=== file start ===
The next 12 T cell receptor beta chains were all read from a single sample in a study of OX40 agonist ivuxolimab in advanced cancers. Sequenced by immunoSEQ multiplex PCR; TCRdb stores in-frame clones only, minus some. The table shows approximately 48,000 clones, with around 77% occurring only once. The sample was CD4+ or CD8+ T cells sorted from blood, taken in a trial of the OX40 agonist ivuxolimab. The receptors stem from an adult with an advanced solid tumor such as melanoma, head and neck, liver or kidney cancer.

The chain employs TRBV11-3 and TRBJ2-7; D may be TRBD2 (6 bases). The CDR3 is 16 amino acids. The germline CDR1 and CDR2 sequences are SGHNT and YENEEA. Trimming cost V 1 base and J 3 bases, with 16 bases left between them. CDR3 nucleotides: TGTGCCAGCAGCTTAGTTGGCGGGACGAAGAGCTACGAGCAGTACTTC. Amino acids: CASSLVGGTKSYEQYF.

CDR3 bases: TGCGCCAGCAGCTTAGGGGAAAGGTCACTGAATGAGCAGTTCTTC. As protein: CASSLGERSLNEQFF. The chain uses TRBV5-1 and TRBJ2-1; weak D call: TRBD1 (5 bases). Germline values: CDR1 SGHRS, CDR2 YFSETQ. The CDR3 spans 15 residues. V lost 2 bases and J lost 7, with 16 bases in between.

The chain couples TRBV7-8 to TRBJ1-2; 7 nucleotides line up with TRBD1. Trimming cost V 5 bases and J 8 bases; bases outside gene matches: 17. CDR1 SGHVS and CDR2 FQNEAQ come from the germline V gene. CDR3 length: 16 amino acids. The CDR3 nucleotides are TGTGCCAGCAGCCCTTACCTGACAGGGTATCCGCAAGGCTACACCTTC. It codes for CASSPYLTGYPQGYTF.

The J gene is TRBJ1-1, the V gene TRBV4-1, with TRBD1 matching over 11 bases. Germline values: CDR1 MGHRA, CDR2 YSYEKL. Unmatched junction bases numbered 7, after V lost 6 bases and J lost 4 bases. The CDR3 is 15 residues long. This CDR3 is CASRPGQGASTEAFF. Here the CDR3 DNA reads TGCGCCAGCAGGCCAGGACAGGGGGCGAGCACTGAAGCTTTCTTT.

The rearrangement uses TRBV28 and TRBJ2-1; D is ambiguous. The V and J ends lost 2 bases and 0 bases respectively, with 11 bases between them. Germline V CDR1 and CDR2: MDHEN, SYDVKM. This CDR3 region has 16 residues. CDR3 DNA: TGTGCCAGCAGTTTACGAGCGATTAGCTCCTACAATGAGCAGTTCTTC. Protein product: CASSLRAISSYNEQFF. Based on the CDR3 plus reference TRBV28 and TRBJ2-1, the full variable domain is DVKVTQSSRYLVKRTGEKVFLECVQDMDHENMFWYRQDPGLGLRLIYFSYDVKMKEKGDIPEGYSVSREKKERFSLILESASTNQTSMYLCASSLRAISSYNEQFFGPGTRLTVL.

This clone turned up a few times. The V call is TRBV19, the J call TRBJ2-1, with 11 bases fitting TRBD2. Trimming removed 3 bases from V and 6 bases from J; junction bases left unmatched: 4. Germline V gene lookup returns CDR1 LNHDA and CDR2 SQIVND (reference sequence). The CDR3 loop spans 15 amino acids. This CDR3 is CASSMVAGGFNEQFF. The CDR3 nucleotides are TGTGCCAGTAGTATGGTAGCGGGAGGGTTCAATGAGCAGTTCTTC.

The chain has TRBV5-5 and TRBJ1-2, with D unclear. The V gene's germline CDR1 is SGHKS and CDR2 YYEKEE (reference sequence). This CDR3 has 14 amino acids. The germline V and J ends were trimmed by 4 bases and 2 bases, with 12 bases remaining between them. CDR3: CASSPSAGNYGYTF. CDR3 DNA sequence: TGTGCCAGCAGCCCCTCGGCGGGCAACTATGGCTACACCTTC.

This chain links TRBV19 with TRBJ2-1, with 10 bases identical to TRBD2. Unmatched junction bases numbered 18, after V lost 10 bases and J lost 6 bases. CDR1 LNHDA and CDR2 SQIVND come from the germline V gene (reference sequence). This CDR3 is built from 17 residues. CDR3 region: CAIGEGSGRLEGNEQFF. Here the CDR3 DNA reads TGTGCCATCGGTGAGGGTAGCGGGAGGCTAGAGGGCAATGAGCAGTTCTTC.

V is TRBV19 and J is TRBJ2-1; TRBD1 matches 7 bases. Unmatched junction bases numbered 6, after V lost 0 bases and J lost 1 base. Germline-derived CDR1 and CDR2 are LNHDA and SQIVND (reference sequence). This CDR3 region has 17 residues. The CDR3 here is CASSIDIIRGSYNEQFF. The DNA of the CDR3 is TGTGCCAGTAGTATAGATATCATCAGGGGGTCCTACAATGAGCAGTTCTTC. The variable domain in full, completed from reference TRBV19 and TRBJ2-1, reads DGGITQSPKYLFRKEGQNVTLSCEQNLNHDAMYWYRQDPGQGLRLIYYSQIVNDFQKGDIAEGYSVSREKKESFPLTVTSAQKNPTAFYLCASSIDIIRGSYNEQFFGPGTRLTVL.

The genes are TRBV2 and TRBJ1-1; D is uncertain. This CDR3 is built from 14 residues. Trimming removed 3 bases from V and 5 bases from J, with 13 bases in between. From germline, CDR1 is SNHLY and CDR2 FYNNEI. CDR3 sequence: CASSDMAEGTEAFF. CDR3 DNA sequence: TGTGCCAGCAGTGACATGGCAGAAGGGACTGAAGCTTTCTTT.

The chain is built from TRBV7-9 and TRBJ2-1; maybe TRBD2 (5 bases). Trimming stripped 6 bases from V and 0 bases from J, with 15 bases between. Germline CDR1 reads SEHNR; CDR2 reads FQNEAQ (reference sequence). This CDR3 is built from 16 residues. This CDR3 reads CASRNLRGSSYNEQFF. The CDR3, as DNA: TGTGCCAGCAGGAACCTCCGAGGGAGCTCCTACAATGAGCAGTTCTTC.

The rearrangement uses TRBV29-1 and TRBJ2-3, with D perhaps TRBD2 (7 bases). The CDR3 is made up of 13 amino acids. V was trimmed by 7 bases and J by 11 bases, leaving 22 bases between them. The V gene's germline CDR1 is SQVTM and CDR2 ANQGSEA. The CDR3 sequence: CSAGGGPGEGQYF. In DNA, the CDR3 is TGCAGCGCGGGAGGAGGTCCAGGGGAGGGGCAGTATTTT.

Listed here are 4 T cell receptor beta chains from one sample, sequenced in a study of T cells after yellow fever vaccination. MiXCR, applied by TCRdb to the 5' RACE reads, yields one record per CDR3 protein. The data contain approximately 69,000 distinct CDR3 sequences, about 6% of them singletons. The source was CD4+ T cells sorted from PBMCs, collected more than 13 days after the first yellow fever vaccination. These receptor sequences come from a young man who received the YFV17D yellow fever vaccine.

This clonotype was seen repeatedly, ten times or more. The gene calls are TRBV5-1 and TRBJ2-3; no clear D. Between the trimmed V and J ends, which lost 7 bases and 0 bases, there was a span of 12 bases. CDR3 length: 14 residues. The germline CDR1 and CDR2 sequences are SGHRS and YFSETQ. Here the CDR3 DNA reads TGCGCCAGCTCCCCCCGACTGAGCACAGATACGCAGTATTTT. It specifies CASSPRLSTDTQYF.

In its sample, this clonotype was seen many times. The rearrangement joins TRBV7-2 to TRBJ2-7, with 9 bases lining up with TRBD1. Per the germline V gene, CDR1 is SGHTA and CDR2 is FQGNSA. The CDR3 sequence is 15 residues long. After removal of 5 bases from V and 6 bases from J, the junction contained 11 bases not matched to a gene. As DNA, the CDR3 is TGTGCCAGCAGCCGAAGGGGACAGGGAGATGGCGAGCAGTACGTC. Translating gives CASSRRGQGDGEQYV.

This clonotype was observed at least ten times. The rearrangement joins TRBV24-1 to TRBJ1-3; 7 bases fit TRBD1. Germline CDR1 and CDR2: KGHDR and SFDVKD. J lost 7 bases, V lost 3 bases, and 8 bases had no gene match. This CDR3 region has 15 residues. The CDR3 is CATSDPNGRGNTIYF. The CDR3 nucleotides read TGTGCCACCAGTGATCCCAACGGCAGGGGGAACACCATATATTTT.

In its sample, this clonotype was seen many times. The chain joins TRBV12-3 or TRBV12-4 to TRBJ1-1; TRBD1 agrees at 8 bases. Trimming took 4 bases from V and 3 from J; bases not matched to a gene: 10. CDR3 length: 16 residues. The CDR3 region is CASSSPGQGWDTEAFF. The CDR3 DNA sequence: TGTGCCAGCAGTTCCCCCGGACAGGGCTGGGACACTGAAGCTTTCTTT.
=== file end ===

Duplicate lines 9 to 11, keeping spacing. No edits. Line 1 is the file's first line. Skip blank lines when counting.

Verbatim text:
This chain links TRBV19 with TRBJ2-1, with 10 bases identical to TRBD2. Unmatched junction bases numbered 18, after V lost 10 bases and J lost 6 bases. CDR1 LNHDA and CDR2 SQIVND come from the germline V gene (reference sequence). This CDR3 is built from 17 residues. CDR3 region: CAIGEGSGRLEGNEQFF. Here the CDR3 DNA reads TGTGCCATCGGTGAGGGTAGCGGGAGGCTAGAGGGCAATGAGCAGTTCTTC.

V is TRBV19 and J is TRBJ2-1; TRBD1 matches 7 bases. Unmatched junction bases numbered 6, after V lost 0 bases and J lost 1 base. Germline-derived CDR1 and CDR2 are LNHDA and SQIVND (reference sequence). This CDR3 region has 17 residues. The CDR3 here is CASSIDIIRGSYNEQFF. The DNA of the CDR3 is TGTGCCAGTAGTATAGATATCATCAGGGGGTCCTACAATGAGCAGTTCTTC. The variable domain in full, completed from reference TRBV19 and TRBJ2-1, reads DGGITQSPKYLFRKEGQNVTLSCEQNLNHDAMYWYRQDPGQGLRLIYYSQIVNDFQKGDIAEGYSVSREKKESFPLTVTSAQKNPTAFYLCASSIDIIRGSYNEQFFGPGTRLTVL.

The genes are TRBV2 and TRBJ1-1; D is uncertain. This CDR3 is built from 14 residues. Trimming removed 3 bases from V and 5 bases from J, with 13 bases in between. From germline, CDR1 is SNHLY and CDR2 FYNNEI. CDR3 sequence: CASSDMAEGTEAFF. CDR3 DNA sequence: TGTGCCAGCAGTGACATGGCAGAAGGGACTGAAGCTTTCTTT.